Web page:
### Video Transcript

Given the table, find Spearman’s rank correlation coefficient between the two variables 𝑥 and 𝑦. Determine the type of correlation.

Looking at this table, we see that 𝑥 and 𝑦 are given labels. They’re labelled weak, pass, good, very good, or excellent. Spearman’s rank correlation coefficient is a way to describe and quantify the agreement between two variables in regards to their rank. We have a formula for finding this correlation. 𝑟 equals one minus six times the summation of 𝑑 sub 𝑖 squared over 𝑛 times 𝑛 squared minus one, where 𝑑 sub 𝑖 is the difference in rank of the 𝑖th pair of data 𝑥 sub 𝑖 𝑦 sub 𝑖, for example, 𝑥 one 𝑦 one. And 𝑛 represents the number of data pairs.

Before we can calculate the correlation coefficient, we’ll need to assign ranks to our 𝑥 and 𝑦 values. We could rank the data from weak to excellent where weak equals one and excellent equals five. We could also rate the data from the excellent to the weak where excellent is one and weak equals five. Either way, we’ll work as long as we’re consistent with our labelling for the 𝑥 values and the 𝑦 values. Let’s go from weak to excellent assigning values. Starting with our 𝑥 ranks, we have a weak, that’s rank one; one pass, that’s rank two; good, rank three; very good, rank four; and excellent, rank five.

Now, we’ll rank our 𝑦s. We have one weak. That would be, first, pass gets a rank two. Second, good gets rank three, very good rank four, and excellent is rank five fifth. Before we move on, I wanna address something that sometimes happens with Spearman’s rank. Imagine this fifth data point for our 𝑦 also said pass. Notice how originally we ranked them two and then three. If they were both pass values, we would rank them two and a half. They’re taking up ranks two and three. So we assign them a value of the average of rank two and three. Two plus three is five divide that by two. And both of these values would get a rank of 2.5.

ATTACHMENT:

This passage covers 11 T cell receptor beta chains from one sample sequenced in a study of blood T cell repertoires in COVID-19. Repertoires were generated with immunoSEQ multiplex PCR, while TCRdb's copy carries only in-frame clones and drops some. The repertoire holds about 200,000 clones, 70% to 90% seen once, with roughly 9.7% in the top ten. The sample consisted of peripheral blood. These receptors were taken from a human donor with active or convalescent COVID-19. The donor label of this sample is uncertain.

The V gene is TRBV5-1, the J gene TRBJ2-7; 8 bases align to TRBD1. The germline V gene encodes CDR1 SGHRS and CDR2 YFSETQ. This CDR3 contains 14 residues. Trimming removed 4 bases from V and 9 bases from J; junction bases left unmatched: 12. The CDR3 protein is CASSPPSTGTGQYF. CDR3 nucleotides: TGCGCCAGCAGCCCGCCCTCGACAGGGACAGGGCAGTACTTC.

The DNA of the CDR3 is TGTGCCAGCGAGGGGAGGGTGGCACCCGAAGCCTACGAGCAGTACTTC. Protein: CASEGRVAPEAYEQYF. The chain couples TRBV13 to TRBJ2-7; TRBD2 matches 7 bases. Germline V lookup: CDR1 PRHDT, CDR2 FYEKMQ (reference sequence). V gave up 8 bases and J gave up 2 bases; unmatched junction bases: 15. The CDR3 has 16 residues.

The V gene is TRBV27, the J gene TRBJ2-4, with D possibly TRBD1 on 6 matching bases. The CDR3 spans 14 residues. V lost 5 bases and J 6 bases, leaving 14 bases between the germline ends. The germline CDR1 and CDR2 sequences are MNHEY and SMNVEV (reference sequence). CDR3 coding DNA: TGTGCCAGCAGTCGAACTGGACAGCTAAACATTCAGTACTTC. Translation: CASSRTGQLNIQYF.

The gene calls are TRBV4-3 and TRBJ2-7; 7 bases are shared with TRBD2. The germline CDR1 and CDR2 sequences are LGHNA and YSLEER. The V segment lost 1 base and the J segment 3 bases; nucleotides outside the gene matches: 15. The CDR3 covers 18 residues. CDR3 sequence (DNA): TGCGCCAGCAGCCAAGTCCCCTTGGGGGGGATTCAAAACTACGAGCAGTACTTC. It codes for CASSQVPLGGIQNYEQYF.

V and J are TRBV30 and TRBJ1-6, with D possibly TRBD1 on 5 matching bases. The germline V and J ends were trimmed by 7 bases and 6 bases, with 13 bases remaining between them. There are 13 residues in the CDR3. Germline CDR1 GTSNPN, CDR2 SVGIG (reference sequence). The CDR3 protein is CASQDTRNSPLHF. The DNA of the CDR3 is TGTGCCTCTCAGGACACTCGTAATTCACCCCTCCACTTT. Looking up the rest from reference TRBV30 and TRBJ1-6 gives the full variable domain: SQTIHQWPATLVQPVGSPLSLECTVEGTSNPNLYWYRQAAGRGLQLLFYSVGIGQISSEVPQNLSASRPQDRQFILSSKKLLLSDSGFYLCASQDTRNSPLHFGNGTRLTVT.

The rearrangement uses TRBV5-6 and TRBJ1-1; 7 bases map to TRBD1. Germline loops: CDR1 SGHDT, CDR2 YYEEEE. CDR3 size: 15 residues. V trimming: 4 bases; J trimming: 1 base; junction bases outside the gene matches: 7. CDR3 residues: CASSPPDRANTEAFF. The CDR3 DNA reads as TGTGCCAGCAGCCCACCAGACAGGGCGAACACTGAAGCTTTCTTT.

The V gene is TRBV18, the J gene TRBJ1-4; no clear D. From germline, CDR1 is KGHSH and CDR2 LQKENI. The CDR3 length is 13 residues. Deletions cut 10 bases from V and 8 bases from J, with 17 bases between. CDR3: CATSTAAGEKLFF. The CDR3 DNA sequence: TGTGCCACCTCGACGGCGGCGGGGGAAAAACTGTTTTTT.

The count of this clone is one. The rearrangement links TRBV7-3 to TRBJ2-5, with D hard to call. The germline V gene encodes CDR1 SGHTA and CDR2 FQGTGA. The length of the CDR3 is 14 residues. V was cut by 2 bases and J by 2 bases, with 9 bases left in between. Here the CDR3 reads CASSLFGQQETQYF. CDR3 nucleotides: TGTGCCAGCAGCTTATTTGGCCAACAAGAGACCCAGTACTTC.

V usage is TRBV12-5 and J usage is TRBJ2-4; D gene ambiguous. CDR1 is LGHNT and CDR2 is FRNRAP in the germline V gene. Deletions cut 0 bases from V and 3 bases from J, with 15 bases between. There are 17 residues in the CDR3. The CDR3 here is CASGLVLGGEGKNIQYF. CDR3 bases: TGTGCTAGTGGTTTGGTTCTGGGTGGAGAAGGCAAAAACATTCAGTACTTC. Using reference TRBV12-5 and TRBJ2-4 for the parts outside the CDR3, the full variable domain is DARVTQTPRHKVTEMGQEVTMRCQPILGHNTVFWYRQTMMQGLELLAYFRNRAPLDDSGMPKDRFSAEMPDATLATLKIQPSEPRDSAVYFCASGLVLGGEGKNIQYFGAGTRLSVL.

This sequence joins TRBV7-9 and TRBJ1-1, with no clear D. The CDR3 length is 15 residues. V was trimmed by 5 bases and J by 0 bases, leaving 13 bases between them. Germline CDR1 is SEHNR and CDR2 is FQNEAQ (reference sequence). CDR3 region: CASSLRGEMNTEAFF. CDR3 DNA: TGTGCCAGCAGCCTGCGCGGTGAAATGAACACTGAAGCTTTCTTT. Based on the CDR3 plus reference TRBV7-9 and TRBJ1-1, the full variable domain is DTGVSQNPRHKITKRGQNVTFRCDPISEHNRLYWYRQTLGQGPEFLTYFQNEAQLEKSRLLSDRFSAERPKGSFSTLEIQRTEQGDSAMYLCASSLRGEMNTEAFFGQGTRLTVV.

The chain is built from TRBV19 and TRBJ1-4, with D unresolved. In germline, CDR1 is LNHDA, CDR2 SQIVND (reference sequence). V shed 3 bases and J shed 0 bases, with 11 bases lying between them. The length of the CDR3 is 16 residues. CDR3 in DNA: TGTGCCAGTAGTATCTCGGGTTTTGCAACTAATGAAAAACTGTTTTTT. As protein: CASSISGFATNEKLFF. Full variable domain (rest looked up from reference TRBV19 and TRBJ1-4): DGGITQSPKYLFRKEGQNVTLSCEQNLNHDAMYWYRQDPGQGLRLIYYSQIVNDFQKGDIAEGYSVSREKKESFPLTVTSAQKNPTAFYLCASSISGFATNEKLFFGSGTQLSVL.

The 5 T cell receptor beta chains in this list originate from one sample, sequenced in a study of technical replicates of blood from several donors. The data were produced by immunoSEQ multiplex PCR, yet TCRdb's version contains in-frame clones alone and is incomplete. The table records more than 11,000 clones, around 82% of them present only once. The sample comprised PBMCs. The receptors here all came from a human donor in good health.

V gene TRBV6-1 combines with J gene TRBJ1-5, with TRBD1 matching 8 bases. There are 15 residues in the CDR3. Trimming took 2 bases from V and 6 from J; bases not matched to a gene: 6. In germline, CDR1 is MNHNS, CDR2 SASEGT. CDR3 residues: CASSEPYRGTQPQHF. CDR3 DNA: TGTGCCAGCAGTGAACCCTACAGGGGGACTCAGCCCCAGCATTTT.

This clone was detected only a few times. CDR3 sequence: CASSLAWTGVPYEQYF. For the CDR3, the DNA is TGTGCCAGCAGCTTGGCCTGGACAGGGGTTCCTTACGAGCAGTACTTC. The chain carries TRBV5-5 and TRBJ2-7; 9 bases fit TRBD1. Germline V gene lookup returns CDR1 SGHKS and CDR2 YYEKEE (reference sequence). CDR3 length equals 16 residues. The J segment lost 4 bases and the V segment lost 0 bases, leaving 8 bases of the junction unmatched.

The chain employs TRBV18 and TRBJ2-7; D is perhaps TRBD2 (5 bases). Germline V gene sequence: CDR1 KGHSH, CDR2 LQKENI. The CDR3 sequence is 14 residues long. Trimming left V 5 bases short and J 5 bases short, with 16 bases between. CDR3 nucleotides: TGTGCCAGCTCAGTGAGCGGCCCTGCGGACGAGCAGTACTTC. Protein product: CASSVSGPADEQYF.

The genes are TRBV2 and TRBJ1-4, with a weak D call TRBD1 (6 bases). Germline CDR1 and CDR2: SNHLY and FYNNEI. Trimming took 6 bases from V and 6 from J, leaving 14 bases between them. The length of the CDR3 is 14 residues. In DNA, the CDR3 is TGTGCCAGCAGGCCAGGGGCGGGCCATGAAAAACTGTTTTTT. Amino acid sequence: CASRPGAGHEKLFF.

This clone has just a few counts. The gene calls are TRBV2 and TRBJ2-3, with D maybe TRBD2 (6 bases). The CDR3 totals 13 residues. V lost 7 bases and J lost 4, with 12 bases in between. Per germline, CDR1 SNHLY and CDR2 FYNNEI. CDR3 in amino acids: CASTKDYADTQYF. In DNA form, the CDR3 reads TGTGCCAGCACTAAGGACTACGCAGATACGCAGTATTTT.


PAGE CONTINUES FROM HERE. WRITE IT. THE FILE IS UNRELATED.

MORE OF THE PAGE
Getting back to our problem in hand, we’ll need to find the difference in these ranks. We can subtract the 𝑥 from the 𝑦, here five minus four. Or we can subtract the 𝑦 minus the 𝑥 which would be four minus five. This works as long as I do the same thing for all five columns. If I subtract 𝑦 from 𝑥 in the first column, I must subtract 𝑦 from 𝑥 in all the subsequent columns. In this case, I’ll say five minus four which is subtracting the 𝑦 from the 𝑥. Five minus four is one. Four minus five is negative one. One minus one equals zero. Two minus two equals zero. Three minus three equals zero. The sum of this row should be equal to zero.

We have one plus negative one. It does equal zero. Looking back at our formula, we see that we need the sum of these differences squared. At this point, we’ll square what we found in the previous row, one squared, negative one squared. And zero squared will equal zero for the last three values. One squared equals one. And negative one squared also equals one. The sum of 𝑑 sub 𝑖 squared is one plus one, so two. We can now plug this information into our formula, one minus six times the summation of 𝑑 sub 𝑖 squared over 𝑛 times 𝑛 squared minus one.

Our numerator should be six times two. If 𝑛 is the number of data pairs, we have five data pairs. Our 𝑛 equals five. And so the denominator will be five times five squared minus one. Six times two equals 12. And in our denominator, we have five times 25 minus one. 25 minus one equals 24. 12 over 24 simplifies to one over two. We can multiply five times two. Our new statement says one minus one-tenth. To simplify, we’ll rewrite one as a fraction out of 10. And we’ll have 10 out of 10 minus one-tenth equals nine-tenths.

Our Spearman’s rank correlation coefficient is nine-tenths. But we still need to determine the type of correlation this represents. Spearman’s rank correlation coefficient always falls between negative one and positive one. If your correlation coefficient is exactly one, it means at every point the rank of your 𝑥 values and the rank of your 𝑦 values are the same. That means the smallest value of 𝑥 is paired with the smallest value of 𝑦. We see this kind of relationship in three out of the five pairs of our data. And this makes sense because our correlation coefficient is nine-tenths. It’s almost one. We can call this a strong positive rank correlation.